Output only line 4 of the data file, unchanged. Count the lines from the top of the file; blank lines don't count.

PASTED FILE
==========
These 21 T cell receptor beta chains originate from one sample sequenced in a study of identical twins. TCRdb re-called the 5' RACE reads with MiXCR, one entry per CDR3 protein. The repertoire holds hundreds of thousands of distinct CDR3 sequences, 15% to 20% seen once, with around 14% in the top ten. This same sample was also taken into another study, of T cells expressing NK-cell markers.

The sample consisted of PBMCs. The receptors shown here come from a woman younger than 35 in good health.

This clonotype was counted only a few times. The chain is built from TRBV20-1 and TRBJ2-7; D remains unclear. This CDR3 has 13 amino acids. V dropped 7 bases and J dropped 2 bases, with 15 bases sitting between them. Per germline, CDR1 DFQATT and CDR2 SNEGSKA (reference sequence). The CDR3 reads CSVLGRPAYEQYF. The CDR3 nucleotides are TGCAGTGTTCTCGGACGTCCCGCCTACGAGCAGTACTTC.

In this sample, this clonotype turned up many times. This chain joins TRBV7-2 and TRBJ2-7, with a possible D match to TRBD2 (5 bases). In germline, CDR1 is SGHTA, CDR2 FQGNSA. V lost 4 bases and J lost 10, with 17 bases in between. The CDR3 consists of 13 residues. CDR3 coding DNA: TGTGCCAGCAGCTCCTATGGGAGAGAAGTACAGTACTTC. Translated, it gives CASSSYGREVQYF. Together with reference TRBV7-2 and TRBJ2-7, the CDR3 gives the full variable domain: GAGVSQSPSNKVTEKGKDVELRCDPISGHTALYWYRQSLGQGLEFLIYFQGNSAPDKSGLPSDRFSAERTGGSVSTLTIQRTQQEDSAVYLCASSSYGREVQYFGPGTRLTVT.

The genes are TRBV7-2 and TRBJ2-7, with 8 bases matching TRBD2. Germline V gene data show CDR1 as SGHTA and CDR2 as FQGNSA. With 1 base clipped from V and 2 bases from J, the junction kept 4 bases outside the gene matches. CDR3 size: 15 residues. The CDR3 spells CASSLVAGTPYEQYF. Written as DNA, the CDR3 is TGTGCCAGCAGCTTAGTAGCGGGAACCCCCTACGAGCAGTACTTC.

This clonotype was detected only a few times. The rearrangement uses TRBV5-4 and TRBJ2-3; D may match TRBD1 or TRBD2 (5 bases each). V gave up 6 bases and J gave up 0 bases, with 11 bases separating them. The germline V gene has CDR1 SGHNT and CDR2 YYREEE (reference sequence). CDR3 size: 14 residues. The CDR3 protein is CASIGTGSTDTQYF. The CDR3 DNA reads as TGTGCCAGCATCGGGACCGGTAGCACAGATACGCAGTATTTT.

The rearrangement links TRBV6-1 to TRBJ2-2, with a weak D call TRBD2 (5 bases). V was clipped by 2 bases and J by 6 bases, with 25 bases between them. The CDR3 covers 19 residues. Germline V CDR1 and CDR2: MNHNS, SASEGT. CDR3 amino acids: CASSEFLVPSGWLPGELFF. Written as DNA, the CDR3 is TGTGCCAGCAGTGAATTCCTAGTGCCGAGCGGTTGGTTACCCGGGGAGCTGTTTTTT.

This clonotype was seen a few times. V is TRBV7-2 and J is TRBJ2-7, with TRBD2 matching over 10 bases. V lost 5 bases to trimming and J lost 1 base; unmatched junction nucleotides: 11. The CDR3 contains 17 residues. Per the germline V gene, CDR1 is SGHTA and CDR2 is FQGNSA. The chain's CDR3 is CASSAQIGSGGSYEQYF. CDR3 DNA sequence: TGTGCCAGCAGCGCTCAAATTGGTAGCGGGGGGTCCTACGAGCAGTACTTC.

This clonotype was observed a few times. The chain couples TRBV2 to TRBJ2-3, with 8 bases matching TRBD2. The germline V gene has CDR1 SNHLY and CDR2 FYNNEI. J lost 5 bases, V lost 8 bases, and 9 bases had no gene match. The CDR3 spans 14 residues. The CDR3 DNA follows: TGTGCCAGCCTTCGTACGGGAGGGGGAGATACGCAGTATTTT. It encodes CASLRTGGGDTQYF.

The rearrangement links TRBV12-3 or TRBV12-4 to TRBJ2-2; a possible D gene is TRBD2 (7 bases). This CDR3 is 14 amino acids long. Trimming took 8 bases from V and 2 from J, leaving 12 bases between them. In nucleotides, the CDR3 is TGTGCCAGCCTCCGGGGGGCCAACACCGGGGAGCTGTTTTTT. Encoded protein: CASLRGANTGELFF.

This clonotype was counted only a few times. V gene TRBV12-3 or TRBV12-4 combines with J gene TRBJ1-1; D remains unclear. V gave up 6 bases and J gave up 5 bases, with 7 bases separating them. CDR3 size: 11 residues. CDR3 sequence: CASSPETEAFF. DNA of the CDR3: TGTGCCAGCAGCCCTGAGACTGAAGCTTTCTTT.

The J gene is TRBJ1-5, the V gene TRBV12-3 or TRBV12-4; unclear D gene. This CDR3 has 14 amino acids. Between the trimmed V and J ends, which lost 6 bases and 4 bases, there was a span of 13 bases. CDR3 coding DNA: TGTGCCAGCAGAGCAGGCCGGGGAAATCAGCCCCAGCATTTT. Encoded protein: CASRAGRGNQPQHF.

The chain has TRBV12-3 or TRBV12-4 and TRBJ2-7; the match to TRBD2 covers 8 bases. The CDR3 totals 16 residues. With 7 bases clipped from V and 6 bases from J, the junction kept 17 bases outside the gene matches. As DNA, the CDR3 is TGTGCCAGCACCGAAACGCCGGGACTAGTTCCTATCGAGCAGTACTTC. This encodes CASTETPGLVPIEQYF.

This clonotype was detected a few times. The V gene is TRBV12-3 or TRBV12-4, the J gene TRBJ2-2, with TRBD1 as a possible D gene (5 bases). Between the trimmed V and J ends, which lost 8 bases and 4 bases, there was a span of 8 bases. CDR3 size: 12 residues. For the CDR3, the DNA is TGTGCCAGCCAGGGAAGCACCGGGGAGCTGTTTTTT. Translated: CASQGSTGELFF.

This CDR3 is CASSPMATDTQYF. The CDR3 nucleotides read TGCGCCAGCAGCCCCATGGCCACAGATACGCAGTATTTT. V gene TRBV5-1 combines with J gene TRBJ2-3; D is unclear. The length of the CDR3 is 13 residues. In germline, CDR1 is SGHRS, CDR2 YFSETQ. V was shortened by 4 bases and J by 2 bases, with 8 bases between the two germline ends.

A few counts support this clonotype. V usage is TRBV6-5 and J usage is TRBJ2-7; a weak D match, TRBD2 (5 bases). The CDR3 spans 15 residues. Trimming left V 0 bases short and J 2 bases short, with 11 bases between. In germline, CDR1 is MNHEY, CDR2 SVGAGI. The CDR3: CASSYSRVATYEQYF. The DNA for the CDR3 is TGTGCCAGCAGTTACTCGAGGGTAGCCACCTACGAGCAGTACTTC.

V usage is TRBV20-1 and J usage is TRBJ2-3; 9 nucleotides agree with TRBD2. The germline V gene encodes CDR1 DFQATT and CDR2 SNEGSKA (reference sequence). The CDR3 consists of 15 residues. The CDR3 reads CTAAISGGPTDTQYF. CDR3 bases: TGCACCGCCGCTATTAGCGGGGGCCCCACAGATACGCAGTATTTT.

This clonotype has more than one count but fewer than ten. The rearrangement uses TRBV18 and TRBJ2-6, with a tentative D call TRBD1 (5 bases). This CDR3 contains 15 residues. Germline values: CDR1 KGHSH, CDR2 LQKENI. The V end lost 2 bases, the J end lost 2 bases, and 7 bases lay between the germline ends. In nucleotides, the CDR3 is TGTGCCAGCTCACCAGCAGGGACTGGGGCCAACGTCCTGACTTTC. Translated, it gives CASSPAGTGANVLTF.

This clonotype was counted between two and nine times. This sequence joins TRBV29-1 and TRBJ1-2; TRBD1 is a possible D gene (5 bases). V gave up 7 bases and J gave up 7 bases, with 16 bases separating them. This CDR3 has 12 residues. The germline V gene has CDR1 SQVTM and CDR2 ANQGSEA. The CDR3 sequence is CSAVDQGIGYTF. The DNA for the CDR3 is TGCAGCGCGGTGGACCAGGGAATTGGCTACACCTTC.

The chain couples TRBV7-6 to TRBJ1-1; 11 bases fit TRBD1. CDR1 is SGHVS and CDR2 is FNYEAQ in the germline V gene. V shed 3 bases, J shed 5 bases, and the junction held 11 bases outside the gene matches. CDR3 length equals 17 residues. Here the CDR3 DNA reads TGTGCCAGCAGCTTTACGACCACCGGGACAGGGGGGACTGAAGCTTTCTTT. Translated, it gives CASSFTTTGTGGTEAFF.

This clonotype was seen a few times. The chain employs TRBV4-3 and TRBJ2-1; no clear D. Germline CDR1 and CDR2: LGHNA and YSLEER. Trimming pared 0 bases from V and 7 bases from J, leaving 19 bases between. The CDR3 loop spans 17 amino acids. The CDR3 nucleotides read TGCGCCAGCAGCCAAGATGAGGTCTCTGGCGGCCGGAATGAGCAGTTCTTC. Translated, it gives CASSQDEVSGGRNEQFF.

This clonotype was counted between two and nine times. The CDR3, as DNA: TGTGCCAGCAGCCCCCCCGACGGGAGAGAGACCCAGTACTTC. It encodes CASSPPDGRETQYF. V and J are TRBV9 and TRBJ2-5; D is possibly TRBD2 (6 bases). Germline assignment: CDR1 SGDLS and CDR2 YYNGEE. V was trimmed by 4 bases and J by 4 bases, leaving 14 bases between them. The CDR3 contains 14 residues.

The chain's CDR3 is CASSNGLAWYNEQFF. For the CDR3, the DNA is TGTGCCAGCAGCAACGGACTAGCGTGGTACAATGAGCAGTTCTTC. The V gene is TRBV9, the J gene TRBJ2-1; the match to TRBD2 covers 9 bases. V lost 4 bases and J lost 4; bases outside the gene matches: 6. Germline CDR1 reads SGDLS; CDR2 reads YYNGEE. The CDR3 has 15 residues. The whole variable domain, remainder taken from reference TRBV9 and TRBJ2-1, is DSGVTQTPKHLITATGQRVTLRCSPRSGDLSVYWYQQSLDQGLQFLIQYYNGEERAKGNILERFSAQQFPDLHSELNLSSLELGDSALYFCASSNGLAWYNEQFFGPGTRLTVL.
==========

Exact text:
In this sample, this clonotype turned up many times. This chain joins TRBV7-2 and TRBJ2-7, with a possible D match to TRBD2 (5 bases). In germline, CDR1 is SGHTA, CDR2 FQGNSA. V lost 4 bases and J lost 10, with 17 bases in between. The CDR3 consists of 13 residues. CDR3 coding DNA: TGTGCCAGCAGCTCCTATGGGAGAGAAGTACAGTACTTC. Translated, it gives CASSSYGREVQYF. Together with reference TRBV7-2 and TRBJ2-7, the CDR3 gives the full variable domain: GAGVSQSPSNKVTEKGKDVELRCDPISGHTALYWYRQSLGQGLEFLIYFQGNSAPDKSGLPSDRFSAERTGGSVSTLTIQRTQQEDSAVYLCASSSYGREVQYFGPGTRLTVT.